Surprising data reveals the impact that chickenpox in children has on income and productivity every year in the UK.
Chickenpox in children results in £24m in lost income and productivity each year in the UK, although the true cost is likely to be higher. This study suggests that working women are far more likely to provide care for children with the condition than men.
The direct medical costs of chickenpox have been widely reported, however, the indirect societal costs of chickenpox in the UK are less known. Thus, the researchers aimed to highlight the indirect costs of chickenpox in children in policy decisions relating to prevention and treatment.
The research was presented at the European Congress of Clinical Microbiology & Infectious Diseases (ECCMID) in Lisbon, Portugal (23-26 April 2022). The study was conducted by Associate Professorial Research Fellow Raphael Wittenberg and colleagues from the Care Policy and Evaluation Centre at the London School of Economics and Political Science (LSE), UK.
Productivity and income loss associated with chickenpox in children
The researchers conducted a study to estimate the indirect costs, in terms of productivity loss, of chickenpox in children aged 15 years and younger in the UK. They measured this by the number of working days lost caring for a child with chickenpox, and the estimated cost to society of each working day’s output lost.
Scientists first considered all the economic studies published in English which reported on the costs of chickenpox in children in any country or the costs of other childhood illnesses in the UK. In total, 23 peer-reviewed studies up to March 2021 were included in the analyses. The team did not discover any papers on the indirect costs of chickenpox in children in the UK.
To investigate how chickenpox impacts childcare arrangements, the researchers invited over 1,500 parents of children aged one to 11 years to complete an online survey on YouGov.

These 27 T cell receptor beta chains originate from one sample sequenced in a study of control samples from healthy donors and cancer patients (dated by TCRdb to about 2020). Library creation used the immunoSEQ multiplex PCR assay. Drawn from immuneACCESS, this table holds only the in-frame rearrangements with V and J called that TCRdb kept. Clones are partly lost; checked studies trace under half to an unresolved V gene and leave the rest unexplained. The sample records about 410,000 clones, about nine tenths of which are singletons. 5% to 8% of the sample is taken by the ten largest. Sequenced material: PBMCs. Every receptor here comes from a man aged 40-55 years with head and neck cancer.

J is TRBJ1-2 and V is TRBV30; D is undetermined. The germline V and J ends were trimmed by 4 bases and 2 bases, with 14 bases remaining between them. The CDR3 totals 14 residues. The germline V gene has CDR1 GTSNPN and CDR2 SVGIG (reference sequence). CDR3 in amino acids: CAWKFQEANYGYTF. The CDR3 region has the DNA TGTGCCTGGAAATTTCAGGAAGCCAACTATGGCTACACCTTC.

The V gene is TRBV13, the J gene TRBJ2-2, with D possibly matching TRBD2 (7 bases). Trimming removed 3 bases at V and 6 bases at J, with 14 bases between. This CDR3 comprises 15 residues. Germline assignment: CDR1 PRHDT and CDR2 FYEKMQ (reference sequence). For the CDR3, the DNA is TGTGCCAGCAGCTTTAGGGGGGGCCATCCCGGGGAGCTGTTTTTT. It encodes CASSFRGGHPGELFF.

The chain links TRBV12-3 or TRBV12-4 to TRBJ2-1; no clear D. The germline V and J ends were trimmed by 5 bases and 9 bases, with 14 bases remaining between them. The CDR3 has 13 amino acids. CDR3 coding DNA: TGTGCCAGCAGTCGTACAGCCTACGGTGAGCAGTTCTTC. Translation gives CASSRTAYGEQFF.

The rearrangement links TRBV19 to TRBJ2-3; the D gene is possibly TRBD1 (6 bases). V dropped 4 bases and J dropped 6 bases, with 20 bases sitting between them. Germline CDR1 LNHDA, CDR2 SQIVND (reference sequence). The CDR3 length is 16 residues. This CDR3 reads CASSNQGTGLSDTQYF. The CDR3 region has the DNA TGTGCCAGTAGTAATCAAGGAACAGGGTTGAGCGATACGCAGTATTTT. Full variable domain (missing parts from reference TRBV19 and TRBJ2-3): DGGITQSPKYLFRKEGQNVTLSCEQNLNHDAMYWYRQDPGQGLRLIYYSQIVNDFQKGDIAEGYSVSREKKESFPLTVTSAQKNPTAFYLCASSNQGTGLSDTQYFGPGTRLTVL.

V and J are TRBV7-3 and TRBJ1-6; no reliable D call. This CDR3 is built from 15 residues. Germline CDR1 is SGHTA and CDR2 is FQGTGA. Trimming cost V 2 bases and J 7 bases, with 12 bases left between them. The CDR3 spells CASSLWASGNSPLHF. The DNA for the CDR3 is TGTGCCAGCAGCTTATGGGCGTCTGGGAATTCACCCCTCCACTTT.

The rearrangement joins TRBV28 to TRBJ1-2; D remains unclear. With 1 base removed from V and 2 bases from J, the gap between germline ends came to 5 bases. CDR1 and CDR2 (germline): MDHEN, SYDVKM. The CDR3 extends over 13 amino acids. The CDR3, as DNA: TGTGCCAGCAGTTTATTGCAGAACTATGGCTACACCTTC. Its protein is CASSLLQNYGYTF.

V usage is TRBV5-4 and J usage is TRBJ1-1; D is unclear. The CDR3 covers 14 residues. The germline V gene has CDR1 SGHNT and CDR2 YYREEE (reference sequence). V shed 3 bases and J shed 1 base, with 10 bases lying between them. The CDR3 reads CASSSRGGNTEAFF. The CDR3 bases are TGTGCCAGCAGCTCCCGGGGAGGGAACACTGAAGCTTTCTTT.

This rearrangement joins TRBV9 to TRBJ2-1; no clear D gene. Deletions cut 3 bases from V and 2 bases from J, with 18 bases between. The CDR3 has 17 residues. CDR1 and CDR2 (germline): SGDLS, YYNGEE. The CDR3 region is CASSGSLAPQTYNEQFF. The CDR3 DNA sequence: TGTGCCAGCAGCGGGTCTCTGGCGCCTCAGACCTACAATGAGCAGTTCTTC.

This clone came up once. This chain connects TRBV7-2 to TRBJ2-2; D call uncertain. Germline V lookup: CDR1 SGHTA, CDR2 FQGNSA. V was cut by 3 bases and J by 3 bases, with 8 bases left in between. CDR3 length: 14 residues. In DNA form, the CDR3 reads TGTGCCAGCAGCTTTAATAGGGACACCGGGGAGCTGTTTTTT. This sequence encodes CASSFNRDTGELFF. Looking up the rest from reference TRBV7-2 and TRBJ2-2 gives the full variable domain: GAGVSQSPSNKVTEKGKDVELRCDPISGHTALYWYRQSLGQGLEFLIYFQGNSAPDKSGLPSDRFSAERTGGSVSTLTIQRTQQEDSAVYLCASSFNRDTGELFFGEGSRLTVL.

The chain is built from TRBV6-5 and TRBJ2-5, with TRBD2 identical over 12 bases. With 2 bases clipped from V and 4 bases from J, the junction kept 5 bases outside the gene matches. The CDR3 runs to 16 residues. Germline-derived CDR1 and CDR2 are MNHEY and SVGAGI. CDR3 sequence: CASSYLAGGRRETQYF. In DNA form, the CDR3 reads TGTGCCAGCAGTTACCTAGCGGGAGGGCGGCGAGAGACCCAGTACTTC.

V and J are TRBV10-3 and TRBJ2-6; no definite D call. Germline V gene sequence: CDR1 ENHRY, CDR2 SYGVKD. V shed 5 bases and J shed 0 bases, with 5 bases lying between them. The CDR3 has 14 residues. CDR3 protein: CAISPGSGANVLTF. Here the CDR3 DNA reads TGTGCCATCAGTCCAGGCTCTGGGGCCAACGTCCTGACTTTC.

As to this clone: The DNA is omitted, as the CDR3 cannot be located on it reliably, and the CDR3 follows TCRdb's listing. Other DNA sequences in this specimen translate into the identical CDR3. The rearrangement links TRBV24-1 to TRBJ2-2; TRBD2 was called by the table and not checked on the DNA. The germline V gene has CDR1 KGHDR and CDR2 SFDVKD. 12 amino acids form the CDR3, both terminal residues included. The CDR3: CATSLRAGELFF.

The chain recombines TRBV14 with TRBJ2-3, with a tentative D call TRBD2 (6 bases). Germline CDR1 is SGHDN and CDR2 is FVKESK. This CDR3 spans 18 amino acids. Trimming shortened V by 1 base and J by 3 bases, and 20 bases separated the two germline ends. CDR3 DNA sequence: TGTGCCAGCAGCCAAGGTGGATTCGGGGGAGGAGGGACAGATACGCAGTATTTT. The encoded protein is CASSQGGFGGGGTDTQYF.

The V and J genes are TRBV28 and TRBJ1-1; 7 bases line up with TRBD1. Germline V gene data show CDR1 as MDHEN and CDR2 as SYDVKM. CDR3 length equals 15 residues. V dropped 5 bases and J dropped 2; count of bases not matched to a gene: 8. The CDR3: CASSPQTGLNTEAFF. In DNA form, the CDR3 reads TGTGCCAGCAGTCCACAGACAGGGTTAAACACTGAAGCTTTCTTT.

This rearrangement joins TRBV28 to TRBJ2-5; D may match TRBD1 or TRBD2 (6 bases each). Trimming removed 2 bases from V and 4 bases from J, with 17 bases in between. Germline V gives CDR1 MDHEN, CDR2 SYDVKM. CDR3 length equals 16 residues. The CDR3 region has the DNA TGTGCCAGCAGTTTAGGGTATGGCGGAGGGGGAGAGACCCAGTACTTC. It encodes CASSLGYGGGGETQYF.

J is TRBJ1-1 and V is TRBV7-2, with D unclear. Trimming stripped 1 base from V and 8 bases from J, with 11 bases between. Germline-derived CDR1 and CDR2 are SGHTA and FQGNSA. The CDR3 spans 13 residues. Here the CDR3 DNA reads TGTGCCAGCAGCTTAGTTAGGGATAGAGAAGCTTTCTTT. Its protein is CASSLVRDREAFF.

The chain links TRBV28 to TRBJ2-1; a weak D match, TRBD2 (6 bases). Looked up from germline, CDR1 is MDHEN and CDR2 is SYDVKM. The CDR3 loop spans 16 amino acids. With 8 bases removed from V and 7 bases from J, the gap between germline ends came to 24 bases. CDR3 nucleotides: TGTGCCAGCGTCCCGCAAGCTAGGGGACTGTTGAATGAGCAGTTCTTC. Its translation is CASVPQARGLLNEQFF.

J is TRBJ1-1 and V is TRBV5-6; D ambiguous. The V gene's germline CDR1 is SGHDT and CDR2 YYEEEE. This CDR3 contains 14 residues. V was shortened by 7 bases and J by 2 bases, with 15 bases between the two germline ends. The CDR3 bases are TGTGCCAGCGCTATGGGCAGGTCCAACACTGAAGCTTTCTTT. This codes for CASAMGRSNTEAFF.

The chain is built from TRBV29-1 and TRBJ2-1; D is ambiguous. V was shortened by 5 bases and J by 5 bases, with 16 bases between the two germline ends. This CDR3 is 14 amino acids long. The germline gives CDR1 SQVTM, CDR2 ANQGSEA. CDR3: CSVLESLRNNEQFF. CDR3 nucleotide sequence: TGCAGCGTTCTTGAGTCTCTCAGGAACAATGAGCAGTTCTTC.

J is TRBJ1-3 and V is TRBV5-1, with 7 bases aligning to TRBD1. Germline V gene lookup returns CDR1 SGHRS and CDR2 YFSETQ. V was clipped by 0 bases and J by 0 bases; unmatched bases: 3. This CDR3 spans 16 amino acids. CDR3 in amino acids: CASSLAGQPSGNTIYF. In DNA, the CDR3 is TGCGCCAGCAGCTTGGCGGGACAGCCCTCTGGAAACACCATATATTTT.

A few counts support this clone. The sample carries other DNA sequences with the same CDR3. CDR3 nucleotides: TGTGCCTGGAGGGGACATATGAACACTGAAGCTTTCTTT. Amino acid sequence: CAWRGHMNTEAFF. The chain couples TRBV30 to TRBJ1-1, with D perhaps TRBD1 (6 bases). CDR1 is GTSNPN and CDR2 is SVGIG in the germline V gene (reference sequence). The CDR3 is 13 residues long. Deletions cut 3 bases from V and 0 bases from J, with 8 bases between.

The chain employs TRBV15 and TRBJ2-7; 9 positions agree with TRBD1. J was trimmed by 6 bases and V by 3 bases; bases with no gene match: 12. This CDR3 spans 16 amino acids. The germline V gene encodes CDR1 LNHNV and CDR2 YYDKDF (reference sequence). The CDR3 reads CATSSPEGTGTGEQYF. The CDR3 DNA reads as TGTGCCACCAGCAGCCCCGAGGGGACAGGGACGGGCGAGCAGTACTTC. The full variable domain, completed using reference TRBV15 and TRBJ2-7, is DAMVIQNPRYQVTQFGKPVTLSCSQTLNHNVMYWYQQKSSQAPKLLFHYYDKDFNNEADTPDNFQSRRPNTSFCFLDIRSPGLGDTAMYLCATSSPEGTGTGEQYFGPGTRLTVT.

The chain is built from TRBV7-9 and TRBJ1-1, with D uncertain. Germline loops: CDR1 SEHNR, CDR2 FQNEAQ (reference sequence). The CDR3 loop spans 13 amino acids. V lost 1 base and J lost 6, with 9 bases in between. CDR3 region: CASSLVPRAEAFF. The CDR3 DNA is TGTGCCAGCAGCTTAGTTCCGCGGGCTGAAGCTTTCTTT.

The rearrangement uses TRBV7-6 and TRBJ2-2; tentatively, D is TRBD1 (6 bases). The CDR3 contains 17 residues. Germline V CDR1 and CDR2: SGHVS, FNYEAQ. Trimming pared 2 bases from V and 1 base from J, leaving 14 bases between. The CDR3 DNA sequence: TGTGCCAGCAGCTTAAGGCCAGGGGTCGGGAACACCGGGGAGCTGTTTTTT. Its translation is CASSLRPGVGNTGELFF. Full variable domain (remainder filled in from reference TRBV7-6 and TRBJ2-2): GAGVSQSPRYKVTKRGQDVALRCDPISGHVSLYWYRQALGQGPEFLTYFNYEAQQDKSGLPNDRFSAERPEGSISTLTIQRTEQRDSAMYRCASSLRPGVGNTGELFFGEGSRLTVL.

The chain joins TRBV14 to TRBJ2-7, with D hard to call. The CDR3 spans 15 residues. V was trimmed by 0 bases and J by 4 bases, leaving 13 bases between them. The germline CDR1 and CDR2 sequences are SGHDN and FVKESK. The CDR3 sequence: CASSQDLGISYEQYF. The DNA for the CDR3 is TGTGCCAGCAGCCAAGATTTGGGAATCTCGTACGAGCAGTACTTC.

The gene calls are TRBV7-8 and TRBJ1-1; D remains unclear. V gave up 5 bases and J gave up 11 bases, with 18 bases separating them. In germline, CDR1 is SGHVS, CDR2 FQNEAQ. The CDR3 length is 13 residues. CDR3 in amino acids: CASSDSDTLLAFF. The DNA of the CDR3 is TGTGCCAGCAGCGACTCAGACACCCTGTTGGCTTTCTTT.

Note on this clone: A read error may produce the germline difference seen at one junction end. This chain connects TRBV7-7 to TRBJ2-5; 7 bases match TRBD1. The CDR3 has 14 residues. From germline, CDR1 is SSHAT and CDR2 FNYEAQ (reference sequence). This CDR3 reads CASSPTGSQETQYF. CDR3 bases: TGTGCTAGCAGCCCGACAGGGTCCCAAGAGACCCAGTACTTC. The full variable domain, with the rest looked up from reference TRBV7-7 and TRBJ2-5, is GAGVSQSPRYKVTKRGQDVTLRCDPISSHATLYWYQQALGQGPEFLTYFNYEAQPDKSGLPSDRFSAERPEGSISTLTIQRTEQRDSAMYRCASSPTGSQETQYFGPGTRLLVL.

Participants were asked whether any of their children had ever had chickenpox, whether they had missed any school or nursery due to this, and how many days were missed. They also asked whether they, their spouse or other family members had taken time off from work to look after their children with chickenpox, and if so, how many working days they missed.
1,526 respondents confirmed 2,283 cases of chickenpox. 591 of the children who had chickenpox missed days off from school or nursery. In around half of these cases, an adult took days off work to care for a child, missing on average five days per child. 72% of adults were working women who took time off work compared to employed men at 55%. The research team also discovered a large gender difference between unemployed women (32%) and men (18%).
To estimate the national cost of productivity loss, survey findings were applied to chickenpox in children incident data derived from GP consultation rates, taking into account that not all cases of chickenpox are captured through GP consultations.
The average income was calculated using survey respondents’ annual income for those who missed work, and data from the Annual Survey of Hours and Earnings for family members who missed work. Employers’ costs – national insurance and pension contributions – were also included.
Scientists calculated that the daily costs of lost productivity were around £170, and there were approximately 200,000 GP consultations per year for chickenpox in children. They used the figures to estimate that the total cost of annual productivity losses due to chickenpox in the UK is around £24m.
“Chickenpox, while rarely causing serious illness, does lead to loss of days of school or nursery among young children and consequent loss of workdays by their parents. The resulting lost productivity should be considered when decisions are made about policies to prevent chickenpox,” said Associate Professor Wittenberg.
“And since the number of children contracting chickenpox may greatly exceed the number of GP consultations, the true annual value of lost productivity is likely to be substantially higher than £24m.”
The authors noted that since survey respondents are liable to recall bias of events, some information may not be completely accurate. And while the overall sample size was large, the number of respondents providing information on days of work taken off was far smaller. There were also limited responses from individuals in certain subgroups.